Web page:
Given that genocide has killed more people during the 20th century than every other type of crime combined, you'd think more people would be studying it.
The problem has been that, until recently, social scientists thought genocide was random and therefore could not be understood.
"A few decades ago, however, scholars began to realize that, like other social phenomena, genocide is patterned and socially structured," says Holly Nyseth Brehm, a sociologist at the University of Minnesota. "After the Holocaust, leaders around the world vowed to prevent genocide from happening again. Yet genocide continues to occur, taking millions of lives, forcing many more to leave their homes, destroying cultures, and causing other social harm."
"We were surprised that perpetrators of genocide in Rwanda were, on average, 34 years old. Much research in criminology would point toward much younger participants—late adolescence and early twenties—in most any form of crime."
While interning with Rwanda's genocide prevention commission, Brehm obtained access to the country's court records. Those records hold information about who participated in that country's 1994 genocide, which killed more than one million Tutsis in just a few months. She gathered a few colleagues—assembling the only team in the world with access to this data—and took a couple of years to analyze more than one million Rwandan convictions.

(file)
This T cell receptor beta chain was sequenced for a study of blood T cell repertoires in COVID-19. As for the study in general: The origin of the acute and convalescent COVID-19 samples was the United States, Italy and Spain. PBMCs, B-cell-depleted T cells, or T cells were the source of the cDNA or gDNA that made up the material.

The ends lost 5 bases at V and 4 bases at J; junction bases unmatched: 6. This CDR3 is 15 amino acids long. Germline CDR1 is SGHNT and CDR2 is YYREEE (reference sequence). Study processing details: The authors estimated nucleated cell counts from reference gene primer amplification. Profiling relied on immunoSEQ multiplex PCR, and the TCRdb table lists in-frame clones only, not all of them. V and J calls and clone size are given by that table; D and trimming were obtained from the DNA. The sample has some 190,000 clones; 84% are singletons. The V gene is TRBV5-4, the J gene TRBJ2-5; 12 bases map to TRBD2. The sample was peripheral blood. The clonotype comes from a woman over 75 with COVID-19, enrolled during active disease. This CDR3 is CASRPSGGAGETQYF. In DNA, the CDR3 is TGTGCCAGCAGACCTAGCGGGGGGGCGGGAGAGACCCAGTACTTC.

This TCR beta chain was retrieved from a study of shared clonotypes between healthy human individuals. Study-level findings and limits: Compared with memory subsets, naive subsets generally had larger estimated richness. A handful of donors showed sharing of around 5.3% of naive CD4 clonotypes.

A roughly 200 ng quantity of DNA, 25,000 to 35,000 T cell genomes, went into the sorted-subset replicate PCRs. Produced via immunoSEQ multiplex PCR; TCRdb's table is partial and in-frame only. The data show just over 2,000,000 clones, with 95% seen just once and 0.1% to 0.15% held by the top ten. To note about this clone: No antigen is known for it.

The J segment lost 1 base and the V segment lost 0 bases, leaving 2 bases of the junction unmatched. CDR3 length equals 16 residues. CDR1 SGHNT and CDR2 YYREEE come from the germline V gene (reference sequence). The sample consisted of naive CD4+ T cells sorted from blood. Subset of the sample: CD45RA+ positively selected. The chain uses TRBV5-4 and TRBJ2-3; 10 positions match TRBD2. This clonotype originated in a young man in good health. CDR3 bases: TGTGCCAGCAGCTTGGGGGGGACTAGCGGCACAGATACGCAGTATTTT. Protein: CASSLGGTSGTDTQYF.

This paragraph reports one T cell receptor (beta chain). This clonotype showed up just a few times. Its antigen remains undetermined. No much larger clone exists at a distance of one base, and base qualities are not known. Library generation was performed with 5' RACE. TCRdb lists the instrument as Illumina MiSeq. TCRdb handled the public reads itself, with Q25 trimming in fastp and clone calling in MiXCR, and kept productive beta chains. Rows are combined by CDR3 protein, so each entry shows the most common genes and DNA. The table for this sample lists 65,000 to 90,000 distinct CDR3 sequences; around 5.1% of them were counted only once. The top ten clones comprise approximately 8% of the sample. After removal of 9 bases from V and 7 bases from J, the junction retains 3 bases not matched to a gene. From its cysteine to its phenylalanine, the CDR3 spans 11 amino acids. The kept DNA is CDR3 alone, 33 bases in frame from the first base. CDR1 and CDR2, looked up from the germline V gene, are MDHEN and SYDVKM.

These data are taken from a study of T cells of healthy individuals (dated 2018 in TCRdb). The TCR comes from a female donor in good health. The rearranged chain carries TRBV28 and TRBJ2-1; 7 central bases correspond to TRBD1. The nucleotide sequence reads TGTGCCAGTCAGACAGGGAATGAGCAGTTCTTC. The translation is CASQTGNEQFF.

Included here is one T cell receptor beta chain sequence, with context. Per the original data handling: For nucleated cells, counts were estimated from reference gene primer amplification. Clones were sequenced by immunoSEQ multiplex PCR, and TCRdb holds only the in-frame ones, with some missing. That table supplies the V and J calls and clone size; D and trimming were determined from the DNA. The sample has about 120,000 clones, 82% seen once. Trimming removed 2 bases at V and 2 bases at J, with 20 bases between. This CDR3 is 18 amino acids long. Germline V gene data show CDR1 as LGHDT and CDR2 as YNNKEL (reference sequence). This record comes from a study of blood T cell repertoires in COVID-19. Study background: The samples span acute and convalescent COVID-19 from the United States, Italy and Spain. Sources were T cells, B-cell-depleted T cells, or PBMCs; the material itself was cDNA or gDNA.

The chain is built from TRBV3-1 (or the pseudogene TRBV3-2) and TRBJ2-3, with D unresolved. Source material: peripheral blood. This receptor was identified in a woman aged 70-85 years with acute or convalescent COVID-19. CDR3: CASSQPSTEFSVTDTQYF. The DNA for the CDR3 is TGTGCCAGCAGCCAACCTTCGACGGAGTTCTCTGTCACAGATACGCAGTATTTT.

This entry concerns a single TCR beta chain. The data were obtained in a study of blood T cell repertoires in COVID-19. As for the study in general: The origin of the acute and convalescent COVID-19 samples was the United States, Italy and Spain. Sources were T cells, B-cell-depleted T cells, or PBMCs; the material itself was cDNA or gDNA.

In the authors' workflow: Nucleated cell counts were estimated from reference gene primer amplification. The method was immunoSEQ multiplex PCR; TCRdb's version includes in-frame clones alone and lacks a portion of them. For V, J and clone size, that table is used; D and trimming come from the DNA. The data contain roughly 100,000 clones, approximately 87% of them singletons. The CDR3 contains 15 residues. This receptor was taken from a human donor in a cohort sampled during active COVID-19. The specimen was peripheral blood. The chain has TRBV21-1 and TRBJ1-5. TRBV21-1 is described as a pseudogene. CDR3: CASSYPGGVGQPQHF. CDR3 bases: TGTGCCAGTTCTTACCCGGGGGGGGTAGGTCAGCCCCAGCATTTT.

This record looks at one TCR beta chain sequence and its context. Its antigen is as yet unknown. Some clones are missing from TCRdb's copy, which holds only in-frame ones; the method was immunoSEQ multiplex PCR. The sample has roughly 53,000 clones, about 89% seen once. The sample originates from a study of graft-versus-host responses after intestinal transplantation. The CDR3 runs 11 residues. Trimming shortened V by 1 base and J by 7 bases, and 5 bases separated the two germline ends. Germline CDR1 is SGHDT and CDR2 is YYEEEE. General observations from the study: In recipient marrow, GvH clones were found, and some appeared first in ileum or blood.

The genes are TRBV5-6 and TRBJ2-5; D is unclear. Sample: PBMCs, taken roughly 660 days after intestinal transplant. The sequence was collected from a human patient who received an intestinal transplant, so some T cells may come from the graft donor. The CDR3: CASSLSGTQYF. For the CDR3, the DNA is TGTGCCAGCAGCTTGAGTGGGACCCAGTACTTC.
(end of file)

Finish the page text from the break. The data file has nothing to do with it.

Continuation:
"We were surprised that perpetrators of genocide in Rwanda were, on average, 34 years old," Brehm says. "Much research in criminology would point toward much younger participants—late adolescence and early twenties—in most any form of crime."
The team also found that men between the ages of 18 and 45 were responsible for 75 percent of the Rwandan atrocities, representing a demographic slice that does not reflect the age or gender distribution of Rwanda's larger population. (It's worth noting that more than 10 percent of Rwanda's population took part in inflicting the genocide, compared to a 0.0097 percent homicide rate in America in 1994.)
In the paper detailing their findings, Brehm and her colleagues posit that this population might be more likely to commit genocide because "perpetrators often believe they are acting to protect their family or nation from outsiders who are dangerous or even subhuman" and that "violence has been framed as 'work,' which has age-graded overtones and a clear link to adult role behavior." Accordingly—and consistent with other forms of crime—the likelihood of being a genocide perpetrator declines significantly after middle age.
The full study, titled "Age, Sex and the Crime of Genocide," is under review for publication, though Brehm has presented its results at conferences.
Brehm emphasizes that there is much more work to be done to fully understand genocide's risk factors. "We are hopeful," she says, "that learning more about who commits genocide may be useful in targeted interventions."
Rosie Spinks contributed reporting.